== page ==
Nested Python Modules

Hello,

I am trying to execute the following code:

py_call(selenium:webdriver:'Chrome'(), Browser).

But I get the following error:

ERROR:   module 'selenium' has no attribute 'webdriver'

I want to mimic the following Python code:

from selenium import webdriver

browser = webdriver.Chrome()

But Janus does not seem to support access to nested Python modules.

Any help is appreciated,
Quenio

Good question. I still do not fully understand what is going on. I can work around it using this code:

:- use_module(library(janus)).
:- use_module(library(strings)).

:- py_module(selenium,
             {|string||
              | from selenium import webdriver
              |}).

chrome(Chrome) :-
    py_call(selenium:webdriver:'Chrome'(), Chrome).

If some Python person knows what really happens and how to load a module from a package (as I think that is actually what happens) through the C API, please share.

Replace the colons “:” by dots “.” in the module name:

module = importlib.import_module(name)

Maybe there is no direct C-Call, and you need reflection?
Don’t know, but from the documentation:

importlib.import_module(name, package=None )
The name argument specifies what module to import in
absolute or relative terms (e.g. either pkg.mod or ..mod).
importlib — The implementation of import — Python 3.12.2 documentation

The API call has also a named formal parameter package,
to specify the anchor to resolve relative modules.

But in either case you have to also see to it that everything
is in the Python search path. Which you can dynamically
modify via sys.path.

Edit 24.03.2024
But then a module might contain members such as classes,
functions and fields. Which you can access once you have the
loaded module handle, by navigating the module content.

For example I have the convention that my native modules
are initialized via this here, once I have the module handle:

module.main()

So I am expecting a zero-ary function member by the name main.
In Python class constructors and zero-ary functions are not
easy to distinguish they have the same call markup, i.e. Chrome().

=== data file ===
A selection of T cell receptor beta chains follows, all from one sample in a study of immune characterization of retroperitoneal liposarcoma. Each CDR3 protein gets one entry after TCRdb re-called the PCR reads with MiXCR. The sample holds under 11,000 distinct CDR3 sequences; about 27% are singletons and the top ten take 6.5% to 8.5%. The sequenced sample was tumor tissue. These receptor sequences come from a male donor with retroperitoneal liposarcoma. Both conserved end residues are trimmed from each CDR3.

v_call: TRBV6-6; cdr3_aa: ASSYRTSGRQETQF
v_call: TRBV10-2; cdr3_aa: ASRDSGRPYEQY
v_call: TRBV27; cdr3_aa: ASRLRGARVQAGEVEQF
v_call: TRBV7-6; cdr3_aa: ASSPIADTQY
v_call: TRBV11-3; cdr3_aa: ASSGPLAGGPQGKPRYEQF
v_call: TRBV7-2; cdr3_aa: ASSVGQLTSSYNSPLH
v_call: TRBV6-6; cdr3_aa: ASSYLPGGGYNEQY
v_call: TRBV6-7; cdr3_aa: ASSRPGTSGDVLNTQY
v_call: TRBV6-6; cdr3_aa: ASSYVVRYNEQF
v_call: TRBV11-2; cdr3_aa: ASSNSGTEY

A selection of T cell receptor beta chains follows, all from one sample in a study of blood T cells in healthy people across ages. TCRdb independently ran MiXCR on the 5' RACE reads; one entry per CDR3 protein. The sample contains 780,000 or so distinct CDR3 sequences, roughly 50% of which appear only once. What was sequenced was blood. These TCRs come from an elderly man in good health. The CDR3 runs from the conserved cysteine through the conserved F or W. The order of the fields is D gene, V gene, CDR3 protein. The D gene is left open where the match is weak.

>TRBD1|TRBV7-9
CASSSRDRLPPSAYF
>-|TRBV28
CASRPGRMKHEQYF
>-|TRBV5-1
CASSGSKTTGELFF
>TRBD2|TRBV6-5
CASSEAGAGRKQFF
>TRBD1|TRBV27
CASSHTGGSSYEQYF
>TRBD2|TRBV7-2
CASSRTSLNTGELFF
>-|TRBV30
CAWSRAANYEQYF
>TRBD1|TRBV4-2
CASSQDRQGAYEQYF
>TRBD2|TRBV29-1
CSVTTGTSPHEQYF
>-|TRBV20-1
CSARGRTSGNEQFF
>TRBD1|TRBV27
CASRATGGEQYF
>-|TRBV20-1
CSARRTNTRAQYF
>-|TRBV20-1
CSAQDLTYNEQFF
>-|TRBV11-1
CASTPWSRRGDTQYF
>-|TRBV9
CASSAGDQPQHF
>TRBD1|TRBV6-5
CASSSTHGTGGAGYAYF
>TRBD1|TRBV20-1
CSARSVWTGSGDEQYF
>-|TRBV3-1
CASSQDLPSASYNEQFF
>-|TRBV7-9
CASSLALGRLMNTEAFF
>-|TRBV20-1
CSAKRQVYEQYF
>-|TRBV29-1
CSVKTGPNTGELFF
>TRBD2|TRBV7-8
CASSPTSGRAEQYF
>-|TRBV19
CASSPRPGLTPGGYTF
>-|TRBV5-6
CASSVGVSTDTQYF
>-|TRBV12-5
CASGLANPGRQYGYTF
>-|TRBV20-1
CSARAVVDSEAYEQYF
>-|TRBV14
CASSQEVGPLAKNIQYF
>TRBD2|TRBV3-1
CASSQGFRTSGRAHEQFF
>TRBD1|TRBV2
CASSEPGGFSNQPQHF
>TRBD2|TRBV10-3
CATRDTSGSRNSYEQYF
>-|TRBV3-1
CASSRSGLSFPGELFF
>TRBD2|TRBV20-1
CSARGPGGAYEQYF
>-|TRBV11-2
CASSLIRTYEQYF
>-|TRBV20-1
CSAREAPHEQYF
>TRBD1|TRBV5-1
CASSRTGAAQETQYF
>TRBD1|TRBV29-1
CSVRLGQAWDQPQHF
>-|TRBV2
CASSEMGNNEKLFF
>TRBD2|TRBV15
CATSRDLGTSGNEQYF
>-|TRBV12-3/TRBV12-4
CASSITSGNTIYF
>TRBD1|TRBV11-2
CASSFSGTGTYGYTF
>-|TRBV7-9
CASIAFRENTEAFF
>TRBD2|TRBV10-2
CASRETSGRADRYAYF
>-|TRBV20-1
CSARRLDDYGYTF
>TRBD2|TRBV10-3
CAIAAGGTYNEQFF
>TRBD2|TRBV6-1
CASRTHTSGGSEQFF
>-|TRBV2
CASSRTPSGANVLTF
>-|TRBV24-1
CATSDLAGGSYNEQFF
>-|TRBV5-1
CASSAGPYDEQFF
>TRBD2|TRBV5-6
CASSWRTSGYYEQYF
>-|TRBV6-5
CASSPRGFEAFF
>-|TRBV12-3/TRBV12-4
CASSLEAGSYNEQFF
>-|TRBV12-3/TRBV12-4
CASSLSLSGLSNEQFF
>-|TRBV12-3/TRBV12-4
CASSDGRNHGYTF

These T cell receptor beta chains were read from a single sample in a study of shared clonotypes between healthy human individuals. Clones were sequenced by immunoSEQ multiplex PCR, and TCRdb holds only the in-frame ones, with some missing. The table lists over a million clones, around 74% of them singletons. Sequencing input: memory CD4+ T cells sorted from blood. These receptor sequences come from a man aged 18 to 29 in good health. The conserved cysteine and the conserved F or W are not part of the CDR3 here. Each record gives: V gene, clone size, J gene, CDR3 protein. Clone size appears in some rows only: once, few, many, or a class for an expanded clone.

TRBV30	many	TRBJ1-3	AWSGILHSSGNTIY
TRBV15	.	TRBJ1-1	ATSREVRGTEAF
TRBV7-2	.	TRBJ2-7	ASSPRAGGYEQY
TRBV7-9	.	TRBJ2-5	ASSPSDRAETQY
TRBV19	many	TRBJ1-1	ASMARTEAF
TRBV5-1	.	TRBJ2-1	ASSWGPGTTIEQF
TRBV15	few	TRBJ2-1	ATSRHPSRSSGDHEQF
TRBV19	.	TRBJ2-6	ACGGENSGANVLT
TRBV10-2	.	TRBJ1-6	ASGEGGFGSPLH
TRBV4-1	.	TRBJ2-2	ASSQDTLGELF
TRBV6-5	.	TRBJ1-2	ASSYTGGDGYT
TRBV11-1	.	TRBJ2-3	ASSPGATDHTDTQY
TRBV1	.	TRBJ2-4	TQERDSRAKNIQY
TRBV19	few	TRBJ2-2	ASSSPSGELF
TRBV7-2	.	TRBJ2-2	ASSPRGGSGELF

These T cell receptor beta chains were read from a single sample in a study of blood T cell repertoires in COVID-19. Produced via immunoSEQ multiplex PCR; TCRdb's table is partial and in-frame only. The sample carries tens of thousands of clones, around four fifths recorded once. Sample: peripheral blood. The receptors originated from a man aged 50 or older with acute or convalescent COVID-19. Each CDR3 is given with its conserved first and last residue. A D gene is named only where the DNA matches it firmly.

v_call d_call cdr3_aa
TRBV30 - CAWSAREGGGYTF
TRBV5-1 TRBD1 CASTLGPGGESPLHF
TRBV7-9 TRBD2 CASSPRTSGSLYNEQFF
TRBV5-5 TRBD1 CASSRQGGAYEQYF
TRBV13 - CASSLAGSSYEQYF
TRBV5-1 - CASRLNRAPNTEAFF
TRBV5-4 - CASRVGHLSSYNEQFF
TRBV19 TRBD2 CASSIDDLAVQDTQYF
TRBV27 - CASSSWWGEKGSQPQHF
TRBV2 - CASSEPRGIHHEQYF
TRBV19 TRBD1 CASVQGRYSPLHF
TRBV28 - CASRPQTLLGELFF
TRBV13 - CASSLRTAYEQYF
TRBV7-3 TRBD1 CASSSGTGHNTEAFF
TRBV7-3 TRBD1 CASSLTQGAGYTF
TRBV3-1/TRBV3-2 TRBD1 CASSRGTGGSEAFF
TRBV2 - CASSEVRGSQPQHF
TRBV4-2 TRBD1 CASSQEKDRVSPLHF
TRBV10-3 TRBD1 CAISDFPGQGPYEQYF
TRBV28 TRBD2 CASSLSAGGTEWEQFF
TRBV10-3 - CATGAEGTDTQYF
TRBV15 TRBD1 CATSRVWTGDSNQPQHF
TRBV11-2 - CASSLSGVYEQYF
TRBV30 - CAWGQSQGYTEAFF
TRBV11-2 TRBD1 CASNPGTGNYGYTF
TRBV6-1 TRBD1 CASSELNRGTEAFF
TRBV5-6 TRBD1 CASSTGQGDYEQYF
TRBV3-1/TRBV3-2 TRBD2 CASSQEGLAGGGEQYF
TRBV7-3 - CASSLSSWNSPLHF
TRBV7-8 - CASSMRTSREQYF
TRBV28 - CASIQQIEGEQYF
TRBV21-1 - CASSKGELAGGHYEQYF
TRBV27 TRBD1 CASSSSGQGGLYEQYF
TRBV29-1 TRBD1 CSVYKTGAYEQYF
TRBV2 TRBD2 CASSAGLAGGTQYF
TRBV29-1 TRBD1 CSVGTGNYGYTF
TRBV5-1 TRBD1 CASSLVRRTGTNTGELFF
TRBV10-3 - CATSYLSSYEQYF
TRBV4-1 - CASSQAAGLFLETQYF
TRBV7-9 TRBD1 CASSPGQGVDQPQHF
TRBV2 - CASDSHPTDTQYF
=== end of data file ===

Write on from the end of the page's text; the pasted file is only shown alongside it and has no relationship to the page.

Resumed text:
Also members can be nested, like functions can have subfunctions,
and classes can have subclasses. Maybe there is even a feature
like in Java, where it makes sense to access submembers,

when they are static. And then there is some stuff going on in Python
with regular packages versus namespace packages, which I am a little
bit ignorant about.

I tried that, but I probably made some other mistake and misinterpreted the error :frowning: This works:

?- py_call('selenium.webdriver':'Chrome'(), Chrome).
Chrome = <py_WebDriver>(0x7ff30e9cc2e0).

I don’t really like this. Possibly we should have a py_import/1, so we can write

?- py_import(selenium:webdriver).
?- py_call(webdriver:'Chrome'(), Chrome)?

Opinions?

2 Likes

To have nested modules accessed by their unnested name,
in the Python programming language itself, you have
to do something along:

import nova.runtime as runtime

You can then use in the non-nested module that had the import:

runtime.foo()

Without the rename, I believe you have still to use the nested name like
here nova.runtime.foo() in the Python programming language itself.
Further I think the reflection API importlib.import_module() alone

doesn’t provide some rename. It doesn’t have some way to specifie an
“as” part and doesn’t have a default “as” part, most likely it only returns
a possibly previously cached module handle without even registering

it in the caller module by some name. In the wild you also find often
that people perform a proper rename by the import statement of the
Python programming language, like this is seen here:

import numpy as np 
a = np.arange(15).reshape(3, 5)

Ok, Added py_import/2. Copying the docs. Note this is tentative. As we try to keep the Janus interface compatible with XSB this may change if the XSB thinks this predicate is a good idea, but wants the defaults different. It may be dropped in case it is proven redundant (but I don’t think it is).

%!  py_import(+Spec, +Options) is det.
%
%   Import a Python module.  Janus   imports  modules automatically when
%   referred in py_call/2 and  related   predicates.  Importing a module
%   implies  the  module  is  loaded   using  Python's  ``__import__()``
%   built-in and added to a table  that   maps  Prolog atoms to imported
%   modules. This predicate explicitly imports a module and allows it to
%   be associated with a different  name.   This  is  useful for loading
%   _nested modules_, i.e., a specific module   from a Python package as
%   well as for  avoiding  conflicts.  For   example,  with  the  Python
%   `selenium` package installed, we can do in Python:
%
%       >>> from selenium import webdriver
%       >>> browser = webdriver.Chrome()
%
%   Without this predicate, we can do
%
%       ?- py_call('selenium.webdriver':'Chrome'(), Chrome).
%
%   For a single call this is  fine,   but  for making multiple calls it
%   gets cumbersome.  With this predicate we can write this.
%
%       ?- py_import('selenium.webdriver', []).
%       ?- py_call(webdriver:'Chrome'(), Chrome).
%
%   By default, the imported module  is   associated  to an atom created
%   from the last segment of the dotted   name. Below we use an explicit
%   name.
%
%       ?- py_import('selenium.webdriver', [as(browser)]).
%       ?- py_call(browser:'Chrome'(), Chrome).
%
%   @error  permission_error(import_as,  py_module,  As)   if  there  is
%   already a module associated with As.
4 Likes